MADRE and Indigenous Information Network (IIN)--our partner in Kenya and a recognized leader of the African Indigenous women’s movement--are building intergenerational leadership and growing the movement for Indigenous girls’ rights across East Africa.
With MADRE’s support, IIN recently expanded its programming to include Indigenous girl-centered workshops in Kenya, as well as with the Pastoralist Information Development Organization (PIDO) in Tanzania. To date, IIN and PIDO have organized more than 15 socially-distanced workshops that created a safe space for over 700 Indigenous girls to openly discuss issues impacting their daily lives, such as the connections between the impacts of climate breakdown and increased instances of gender-based discrimination or violence.
These workshops were integral to building girls’ knowledge of their rights and self-confidence, further contributing to their personal growth, path to autonomy and leadership, and ability to speak out about the injustices they face. Collectively, these workshops represent a significant movement-building space for girls where they learn how climate change is an issue of gender justice and are given the tools to drive action towards climate justice in their communities.
Thanks to your generous donation through GlobalGiving, young women and girls in Tanzania and Kenya are becoming the next generation of Indigenous leaders advocating for gender equality and climate justice.
Thanks to your generous gift through GlobalGiving, MADRE continues to support our Kenyan partner, the Indigenous Information Network (IIN), to train Indigenous women in the production of high-quality seeds and help organize community seed banks that conserve local crop varieties. Thanks to your support, Indigenous women have been able to multiply seeds of local varieties—which are rare or becoming less obtainable—and make them available every season. Your generosity also supports IIN’s efforts to not only protect biodiversity but provide women and families with nutritious food.
Over the past year, IIN produced 70,000 seedlings for planting, helping to significantly combat fertile land from becoming unsuitable for agriculture and promote reforestation. IIN and their network of Indigenous women leaders have worked with local youth to plant trees at schools and around their communities to encourage children to play an active role in environmental conservation, preserving cultures and traditions for future generations to come!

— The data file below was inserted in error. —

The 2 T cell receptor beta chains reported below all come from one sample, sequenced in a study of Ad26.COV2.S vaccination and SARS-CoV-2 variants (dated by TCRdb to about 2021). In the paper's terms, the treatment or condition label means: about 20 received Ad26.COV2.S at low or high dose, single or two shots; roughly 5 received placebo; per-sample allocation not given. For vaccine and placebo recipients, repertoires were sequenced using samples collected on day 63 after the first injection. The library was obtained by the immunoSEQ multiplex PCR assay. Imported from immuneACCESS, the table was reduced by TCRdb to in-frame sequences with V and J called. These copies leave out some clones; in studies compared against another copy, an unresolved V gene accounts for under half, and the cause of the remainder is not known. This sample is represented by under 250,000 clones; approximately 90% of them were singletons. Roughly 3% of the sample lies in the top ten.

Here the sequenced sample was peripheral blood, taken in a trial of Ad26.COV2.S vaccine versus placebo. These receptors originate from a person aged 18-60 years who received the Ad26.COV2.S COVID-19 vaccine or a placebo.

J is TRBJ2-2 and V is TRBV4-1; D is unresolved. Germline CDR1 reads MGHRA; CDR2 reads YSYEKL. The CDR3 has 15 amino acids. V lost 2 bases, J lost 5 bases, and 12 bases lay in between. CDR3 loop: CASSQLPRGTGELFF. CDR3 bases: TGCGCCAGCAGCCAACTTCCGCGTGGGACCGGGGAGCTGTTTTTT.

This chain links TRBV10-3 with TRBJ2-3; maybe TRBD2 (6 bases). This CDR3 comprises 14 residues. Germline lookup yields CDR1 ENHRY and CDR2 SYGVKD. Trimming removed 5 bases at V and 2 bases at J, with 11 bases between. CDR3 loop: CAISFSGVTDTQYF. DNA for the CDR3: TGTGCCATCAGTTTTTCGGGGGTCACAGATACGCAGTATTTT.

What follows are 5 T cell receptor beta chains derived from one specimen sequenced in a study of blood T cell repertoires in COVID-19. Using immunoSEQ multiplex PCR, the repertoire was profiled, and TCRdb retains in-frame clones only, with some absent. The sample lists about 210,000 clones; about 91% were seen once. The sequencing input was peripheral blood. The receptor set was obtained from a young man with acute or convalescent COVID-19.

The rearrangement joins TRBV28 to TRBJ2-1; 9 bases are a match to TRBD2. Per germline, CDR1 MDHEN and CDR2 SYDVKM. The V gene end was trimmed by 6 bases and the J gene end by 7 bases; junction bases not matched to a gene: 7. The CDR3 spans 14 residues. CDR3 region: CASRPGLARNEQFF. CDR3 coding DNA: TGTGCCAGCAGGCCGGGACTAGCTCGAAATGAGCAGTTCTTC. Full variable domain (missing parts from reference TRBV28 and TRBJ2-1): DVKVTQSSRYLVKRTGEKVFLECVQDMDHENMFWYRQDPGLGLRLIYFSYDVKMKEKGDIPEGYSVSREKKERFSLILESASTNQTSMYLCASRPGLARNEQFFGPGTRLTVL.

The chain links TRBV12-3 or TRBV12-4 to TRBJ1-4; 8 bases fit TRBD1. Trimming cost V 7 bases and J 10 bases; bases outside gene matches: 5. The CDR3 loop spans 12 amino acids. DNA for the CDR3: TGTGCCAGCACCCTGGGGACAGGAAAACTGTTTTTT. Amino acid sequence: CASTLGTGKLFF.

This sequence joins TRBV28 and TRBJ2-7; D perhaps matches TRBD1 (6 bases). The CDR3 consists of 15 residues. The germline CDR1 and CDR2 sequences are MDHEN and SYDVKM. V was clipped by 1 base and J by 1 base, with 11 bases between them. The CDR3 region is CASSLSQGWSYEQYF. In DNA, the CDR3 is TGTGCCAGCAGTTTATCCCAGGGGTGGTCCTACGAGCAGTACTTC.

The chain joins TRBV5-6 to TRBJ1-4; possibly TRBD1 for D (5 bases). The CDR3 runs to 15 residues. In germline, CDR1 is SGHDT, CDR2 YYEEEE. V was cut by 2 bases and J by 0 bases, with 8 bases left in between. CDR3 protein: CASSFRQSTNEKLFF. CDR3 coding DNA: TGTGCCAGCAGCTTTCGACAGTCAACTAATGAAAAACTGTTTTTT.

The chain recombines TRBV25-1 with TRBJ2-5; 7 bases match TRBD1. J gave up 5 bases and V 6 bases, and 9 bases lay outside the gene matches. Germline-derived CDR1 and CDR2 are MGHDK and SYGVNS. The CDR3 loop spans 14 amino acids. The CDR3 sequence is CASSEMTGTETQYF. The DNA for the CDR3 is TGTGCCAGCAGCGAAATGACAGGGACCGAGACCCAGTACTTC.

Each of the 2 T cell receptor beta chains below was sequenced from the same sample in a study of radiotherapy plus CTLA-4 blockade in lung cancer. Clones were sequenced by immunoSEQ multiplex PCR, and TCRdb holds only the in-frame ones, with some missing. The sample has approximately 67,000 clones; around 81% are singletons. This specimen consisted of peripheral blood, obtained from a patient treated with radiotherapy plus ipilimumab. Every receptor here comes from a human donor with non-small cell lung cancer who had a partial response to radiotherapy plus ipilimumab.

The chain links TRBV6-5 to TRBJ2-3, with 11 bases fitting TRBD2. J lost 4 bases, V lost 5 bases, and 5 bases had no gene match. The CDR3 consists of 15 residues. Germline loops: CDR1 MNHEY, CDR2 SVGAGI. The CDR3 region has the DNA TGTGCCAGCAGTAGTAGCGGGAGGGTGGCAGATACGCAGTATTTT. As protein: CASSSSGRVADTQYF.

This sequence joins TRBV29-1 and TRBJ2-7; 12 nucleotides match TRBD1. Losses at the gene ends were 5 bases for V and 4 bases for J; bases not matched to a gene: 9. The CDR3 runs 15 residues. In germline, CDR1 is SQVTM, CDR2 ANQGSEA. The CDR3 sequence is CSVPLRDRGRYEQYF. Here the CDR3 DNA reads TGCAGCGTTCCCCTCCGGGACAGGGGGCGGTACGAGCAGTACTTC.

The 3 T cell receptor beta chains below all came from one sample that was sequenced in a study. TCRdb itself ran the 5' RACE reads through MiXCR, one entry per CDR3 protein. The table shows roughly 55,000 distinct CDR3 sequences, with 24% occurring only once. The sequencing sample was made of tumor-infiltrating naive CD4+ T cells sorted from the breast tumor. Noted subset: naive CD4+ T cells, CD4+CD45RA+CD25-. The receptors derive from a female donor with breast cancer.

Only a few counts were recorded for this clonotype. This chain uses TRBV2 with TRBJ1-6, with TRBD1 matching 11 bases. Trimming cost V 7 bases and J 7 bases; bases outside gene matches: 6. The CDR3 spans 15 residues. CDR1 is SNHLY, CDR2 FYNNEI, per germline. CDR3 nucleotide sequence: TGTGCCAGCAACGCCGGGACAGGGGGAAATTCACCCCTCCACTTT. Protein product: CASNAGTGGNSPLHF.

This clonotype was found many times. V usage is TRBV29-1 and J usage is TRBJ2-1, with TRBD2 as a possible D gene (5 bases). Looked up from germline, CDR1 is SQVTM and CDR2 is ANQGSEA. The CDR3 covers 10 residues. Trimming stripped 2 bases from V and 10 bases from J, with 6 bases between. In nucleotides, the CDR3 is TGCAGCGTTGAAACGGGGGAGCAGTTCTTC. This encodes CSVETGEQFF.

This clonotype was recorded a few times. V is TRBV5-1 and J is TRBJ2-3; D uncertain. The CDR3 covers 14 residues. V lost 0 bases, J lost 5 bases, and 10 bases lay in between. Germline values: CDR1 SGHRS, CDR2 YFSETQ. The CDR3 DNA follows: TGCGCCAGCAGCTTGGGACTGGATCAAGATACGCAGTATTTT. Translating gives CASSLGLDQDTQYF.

In Kenya, the women farmers of the Indigenous Information Network (IIN) have worked to improve community resilience in the face of the climate crisis, which has worsened droughts and limited water access for Pastoralist communities even before this pandemic, which has made access to water for handwashing all the more important.
Despite these challenges, IIN’s ongoing efforts to promote the harvesting of rainwater are helping to offset COVID-19’s impact on Indigenous communities. Thanks to the meaningful support of advocates like you, Indigenous women now have access to water tanks and storage containers, which they use to collect and store water for handwashing and sanitation -- vital practices for life-saving hygiene efforts. Because of your generosity, IIN is now expanding their reach to other rural Indigenous communities through a network of women’s centers. Thank you for standing with us, especially in times of uncertainty!
Our partners at the Indigenous Information Network (IIN) in Kenya fight to protect their communities who already suffer the effects of climate breakdown, including drought. Add to that the immense difficulties the pandemic brings -- such as needing water to wash hands -- and you’re faced with a serious problem. But these Indigenous women leaders are up to the challenge.
IIN is providing hand washing stations at women’s centers throughout remote Indigenous communities. And Indigenous women’s groups have learned to collect rainwater in order to cook, drink and wash their hands. These Indigenous women leaders are ensuring their communities have what’s needed to prevent the spread of COVID-19. Thank you for making this life-saving work possible!
With barely enough water to drink, it’s all the more difficult to stay safe during a pandemic. In communities facing worsening droughts, handwashing seems unimaginable. But thanks to your generosity, our partners at the Indigenous Information Network (IIN) are able to support six drought-affected communities in Kenya. They are distributing masks and setting up handwashing stations with soap by using water tanks previously provided by MADRE to collect rainwater. Now, in addition to dispensing drinking water, the tanks make handwashing -- a critical way to prevent the spread of the virus -- possible.
Not only does your generosity help meet the immediate needs of these communities, it has also enabled IIN’s network of Indigenous women leaders across Africa to share vital information and urge the government to respond to the pandemic. IIN’s multi-pronged approach demonstrates their ability to leverage their strength and leadership to save lives. Thank you for making this vital work possible!
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